These fake images of ‘Iran’ are being shared on social media
With more than 20 people dead following anti-government protests across Iran, footage of mass demonstrations and violent clashes involving police and protesters have been shared liberally across social media in recent weeks.
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First among these is a post from conservative media contributor Kambree Kawahine Koa who published a video to her Twitter feed that purported to show a mass anti-government demonstration in Iran. Kawahine Koa told her more than 83,000 followers: “Whoa! 300,000 March for democracy in Iran! Incredible!”
Whoa! 300,000 March for democracy in Iran! Incredible! #IranProtest#SundayMorning#HappyNewYearpic.twitter.com/BQZuXDbh11— Kambree Kawahine Koa (@KamVTV) December 31, 2017
However, Twitter users were quick to debunk the claim, pointing out that the video is actually of protests in Bahrain in 2011. In a series of tweets posted on New Year’s Day, the Bahrain-based Twitter user who re-posted the video said that she had been surprised to find that it was viewed 50,000 times in just two hours. Up to then, it had been viewed a mere 18,000 times in seven years.
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“I wanted to know what was causing this sudden interest & I discovered that US press & American activists had picked it up & republished it as depicting protests in Iran even though my original Arabic tweet clearly stated the protest was in 2011 [in] Bahrain,” the user’s post read.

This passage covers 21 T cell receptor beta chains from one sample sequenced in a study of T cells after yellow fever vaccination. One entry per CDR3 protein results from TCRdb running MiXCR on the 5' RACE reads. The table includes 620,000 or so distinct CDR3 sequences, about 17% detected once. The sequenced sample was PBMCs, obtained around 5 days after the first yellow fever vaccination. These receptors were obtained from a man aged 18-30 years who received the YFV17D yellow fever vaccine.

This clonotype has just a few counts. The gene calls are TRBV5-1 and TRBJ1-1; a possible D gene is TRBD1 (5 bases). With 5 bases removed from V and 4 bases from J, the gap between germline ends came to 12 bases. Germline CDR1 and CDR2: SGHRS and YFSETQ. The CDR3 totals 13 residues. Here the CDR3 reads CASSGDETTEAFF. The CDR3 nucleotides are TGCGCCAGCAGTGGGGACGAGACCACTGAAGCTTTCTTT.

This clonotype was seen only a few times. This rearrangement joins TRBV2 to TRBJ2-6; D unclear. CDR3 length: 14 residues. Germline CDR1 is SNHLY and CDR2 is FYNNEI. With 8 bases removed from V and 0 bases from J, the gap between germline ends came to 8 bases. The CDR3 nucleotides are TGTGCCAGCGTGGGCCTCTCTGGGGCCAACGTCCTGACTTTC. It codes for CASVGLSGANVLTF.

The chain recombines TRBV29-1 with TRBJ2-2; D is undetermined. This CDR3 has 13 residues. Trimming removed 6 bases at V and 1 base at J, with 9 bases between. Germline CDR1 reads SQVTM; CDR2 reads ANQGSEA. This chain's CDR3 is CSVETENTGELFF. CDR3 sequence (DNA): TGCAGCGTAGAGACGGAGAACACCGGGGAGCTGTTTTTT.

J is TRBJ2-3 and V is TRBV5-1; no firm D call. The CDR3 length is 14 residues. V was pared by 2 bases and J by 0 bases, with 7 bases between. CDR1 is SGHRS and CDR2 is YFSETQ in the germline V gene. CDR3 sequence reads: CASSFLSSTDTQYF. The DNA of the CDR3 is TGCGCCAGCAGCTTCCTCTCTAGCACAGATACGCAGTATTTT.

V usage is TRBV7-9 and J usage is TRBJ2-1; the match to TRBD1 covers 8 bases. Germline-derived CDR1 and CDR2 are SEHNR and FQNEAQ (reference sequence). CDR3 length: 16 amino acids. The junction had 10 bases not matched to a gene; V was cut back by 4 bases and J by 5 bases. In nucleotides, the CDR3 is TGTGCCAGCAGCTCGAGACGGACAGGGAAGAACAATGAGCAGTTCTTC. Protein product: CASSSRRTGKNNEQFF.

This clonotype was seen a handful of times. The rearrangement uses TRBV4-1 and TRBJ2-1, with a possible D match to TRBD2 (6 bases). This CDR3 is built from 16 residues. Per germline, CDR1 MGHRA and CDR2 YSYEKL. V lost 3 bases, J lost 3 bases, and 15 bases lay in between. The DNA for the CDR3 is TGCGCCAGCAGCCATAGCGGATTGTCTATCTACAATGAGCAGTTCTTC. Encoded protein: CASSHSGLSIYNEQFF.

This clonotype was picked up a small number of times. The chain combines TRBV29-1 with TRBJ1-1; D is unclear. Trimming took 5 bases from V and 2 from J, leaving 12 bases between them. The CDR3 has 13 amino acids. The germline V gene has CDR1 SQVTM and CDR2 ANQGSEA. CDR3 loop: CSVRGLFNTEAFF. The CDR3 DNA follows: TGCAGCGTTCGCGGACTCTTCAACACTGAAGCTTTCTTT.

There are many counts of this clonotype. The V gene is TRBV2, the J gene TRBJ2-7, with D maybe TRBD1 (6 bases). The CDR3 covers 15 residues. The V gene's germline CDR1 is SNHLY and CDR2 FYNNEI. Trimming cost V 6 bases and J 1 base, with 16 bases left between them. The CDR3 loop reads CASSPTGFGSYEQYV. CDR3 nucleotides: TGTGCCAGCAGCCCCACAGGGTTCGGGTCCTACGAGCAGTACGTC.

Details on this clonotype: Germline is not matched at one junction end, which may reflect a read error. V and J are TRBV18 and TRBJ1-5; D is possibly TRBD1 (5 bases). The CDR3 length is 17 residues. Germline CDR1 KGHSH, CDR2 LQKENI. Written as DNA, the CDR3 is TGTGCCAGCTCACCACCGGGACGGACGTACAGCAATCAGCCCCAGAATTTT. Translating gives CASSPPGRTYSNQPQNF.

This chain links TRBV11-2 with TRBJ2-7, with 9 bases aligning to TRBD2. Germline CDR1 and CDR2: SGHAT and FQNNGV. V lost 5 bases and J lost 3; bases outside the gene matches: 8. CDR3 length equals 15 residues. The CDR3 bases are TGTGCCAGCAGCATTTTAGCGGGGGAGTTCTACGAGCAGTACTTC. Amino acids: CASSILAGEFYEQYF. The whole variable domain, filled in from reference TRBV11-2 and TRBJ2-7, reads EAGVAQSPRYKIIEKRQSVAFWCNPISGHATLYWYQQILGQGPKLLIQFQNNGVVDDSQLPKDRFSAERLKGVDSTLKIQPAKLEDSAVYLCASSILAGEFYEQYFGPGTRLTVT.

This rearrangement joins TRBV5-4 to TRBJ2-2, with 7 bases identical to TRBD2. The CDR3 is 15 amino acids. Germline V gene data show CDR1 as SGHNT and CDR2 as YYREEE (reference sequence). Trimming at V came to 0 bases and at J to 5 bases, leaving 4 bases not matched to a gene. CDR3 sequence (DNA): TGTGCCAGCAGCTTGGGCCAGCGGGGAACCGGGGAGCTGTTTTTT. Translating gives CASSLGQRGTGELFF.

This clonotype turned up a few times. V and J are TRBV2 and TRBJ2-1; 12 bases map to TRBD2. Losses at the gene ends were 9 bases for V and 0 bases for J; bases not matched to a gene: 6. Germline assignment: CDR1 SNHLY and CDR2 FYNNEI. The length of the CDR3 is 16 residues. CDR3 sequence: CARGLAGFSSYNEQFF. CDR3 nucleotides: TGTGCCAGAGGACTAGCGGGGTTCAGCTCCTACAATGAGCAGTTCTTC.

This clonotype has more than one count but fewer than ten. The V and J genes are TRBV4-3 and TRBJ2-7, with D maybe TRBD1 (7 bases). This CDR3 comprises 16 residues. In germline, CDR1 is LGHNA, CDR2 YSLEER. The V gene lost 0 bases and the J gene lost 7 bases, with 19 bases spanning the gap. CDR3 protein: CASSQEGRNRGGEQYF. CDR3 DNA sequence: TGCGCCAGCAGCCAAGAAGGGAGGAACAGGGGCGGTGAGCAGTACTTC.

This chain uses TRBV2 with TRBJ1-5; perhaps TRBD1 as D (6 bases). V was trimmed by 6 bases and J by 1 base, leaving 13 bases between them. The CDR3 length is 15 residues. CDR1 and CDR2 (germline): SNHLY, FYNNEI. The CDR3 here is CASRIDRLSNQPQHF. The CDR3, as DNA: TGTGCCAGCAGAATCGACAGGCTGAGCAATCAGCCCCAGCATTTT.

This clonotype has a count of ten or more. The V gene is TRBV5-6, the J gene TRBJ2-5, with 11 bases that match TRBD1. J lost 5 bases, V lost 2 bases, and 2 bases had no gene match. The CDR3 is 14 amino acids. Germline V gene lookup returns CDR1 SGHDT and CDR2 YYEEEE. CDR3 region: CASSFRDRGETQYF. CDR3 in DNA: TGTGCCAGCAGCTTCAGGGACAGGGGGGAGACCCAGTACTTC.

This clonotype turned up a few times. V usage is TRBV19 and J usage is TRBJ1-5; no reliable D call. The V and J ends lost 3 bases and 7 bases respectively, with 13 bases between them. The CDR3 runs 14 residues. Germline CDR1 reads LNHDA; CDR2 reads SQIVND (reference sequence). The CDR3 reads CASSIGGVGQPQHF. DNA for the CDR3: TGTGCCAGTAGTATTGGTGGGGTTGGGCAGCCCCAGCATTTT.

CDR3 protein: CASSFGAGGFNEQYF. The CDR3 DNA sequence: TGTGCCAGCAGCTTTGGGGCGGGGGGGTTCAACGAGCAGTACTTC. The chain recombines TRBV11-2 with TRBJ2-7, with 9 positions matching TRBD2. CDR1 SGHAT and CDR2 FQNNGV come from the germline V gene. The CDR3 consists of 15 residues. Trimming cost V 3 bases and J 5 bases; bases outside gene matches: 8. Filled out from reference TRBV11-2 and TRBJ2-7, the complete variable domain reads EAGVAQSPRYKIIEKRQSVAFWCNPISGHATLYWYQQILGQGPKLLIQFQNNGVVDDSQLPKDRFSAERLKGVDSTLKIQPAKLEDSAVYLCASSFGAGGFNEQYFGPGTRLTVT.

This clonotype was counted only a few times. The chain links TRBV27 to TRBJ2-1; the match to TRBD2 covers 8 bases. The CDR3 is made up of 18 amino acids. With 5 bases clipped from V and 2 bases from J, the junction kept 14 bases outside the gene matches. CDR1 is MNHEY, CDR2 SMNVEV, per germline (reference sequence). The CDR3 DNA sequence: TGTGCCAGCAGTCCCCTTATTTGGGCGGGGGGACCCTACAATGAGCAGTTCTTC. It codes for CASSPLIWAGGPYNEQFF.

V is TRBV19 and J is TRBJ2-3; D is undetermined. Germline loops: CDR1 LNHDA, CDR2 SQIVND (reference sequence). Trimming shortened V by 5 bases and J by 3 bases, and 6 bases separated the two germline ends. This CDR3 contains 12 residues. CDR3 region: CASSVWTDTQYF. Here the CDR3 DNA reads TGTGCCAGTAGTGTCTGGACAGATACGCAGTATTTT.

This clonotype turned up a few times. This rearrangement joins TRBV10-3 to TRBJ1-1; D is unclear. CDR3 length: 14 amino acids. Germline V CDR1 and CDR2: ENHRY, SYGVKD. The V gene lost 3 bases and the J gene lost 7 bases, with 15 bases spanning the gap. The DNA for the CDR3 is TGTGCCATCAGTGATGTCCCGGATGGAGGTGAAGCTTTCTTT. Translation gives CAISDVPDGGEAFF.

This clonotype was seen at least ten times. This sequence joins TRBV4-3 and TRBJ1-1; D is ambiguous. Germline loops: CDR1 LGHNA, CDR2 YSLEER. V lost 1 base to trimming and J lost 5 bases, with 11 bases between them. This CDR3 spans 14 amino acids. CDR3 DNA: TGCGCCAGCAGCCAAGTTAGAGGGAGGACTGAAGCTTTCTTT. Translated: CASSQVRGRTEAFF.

2-The video was on youtube since 2011 ie for 7 years with 18,000 views only. I re-uploaded it to twitter yesterday & was surprised that it was suddenly viewed 50,000 in two hours..https://t.co/MPxEMNL7wspic.twitter.com/uF3ee80ekE— BAHRAINDOCTOR (@BAHRAINDOCTOR) January 1, 2018
The video has now been viewed more than 1.25 million times on YouTube. The user believes that the popularity of the video is indicative of the American media’s double standards, saying: “No one was interested in the video when it was about the Bahraini people but within minutes it spreads across the US & the world when the video was claimed to be of the current Iranian protests.”
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In another misleading post, journalist Emran Feroz published a picture of a woman in a headscarf launching herself at police in protective riot gear. The picture, which was posted on New Year’s Eve, was simply captioned “Iran.”
Iran. pic.twitter.com/CuuIQBnvm4— Emran Feroz (@Emran_Feroz) December 31, 2017
Later it emerged the picture was taken from an Iranian movie called Gold Collars. Responding to his critics Tuesday, Feroz was unapologetic, saying the picture was “symbolic.” Some commentators, however, were quick to mock Feroz’s claim.
For those who cry around here: I posted a thread on this to make things clear. I shared a symbolic picture from a movie on NYE and as it seems, that wasn't really smart. Happy New Year to all of you and long live the resistance, also in Iran.— Emran Feroz (@Emran_Feroz) January 2, 2018
Yes, I didn't point out that this picture, of course, IS FROM A MOVIE. I just wrote "Iran" and that was misleading. I apologize for that but my intention was to portray current mood. I don't delete this tweet and I stand for it. https://t.co/YQHiaahOzN— Emran Feroz (@Emran_Feroz) January 2, 2018
Iran pic.twitter.com/Y3FjOo0H8s— Antonio ¯\_(ツ)_/¯ (@antoniomlg) January 2, 2018
Iran. pic.twitter.com/QoKNWm9J8f— MáximoRespeto (@NuncaDespedia) January 2, 2018
Iran. pic.twitter.com/zn08YXBeTJ— MáximoRespeto (@NuncaDespedia) January 2, 2018
There have also been reports of pictures of pro-regime demonstrations being passed off as anti-government protests, with another popular post purporting to be an aerial shot of a demonstration in Kermanshah in western Iran. In fact it’s a protest in Buenos Aires.
This week, too, Twitter suspended a fake account on behalf of Al Jazeera after the company complained that @Aljazeerairan was being used to spread “misleading and false news content” on the ongoing protests.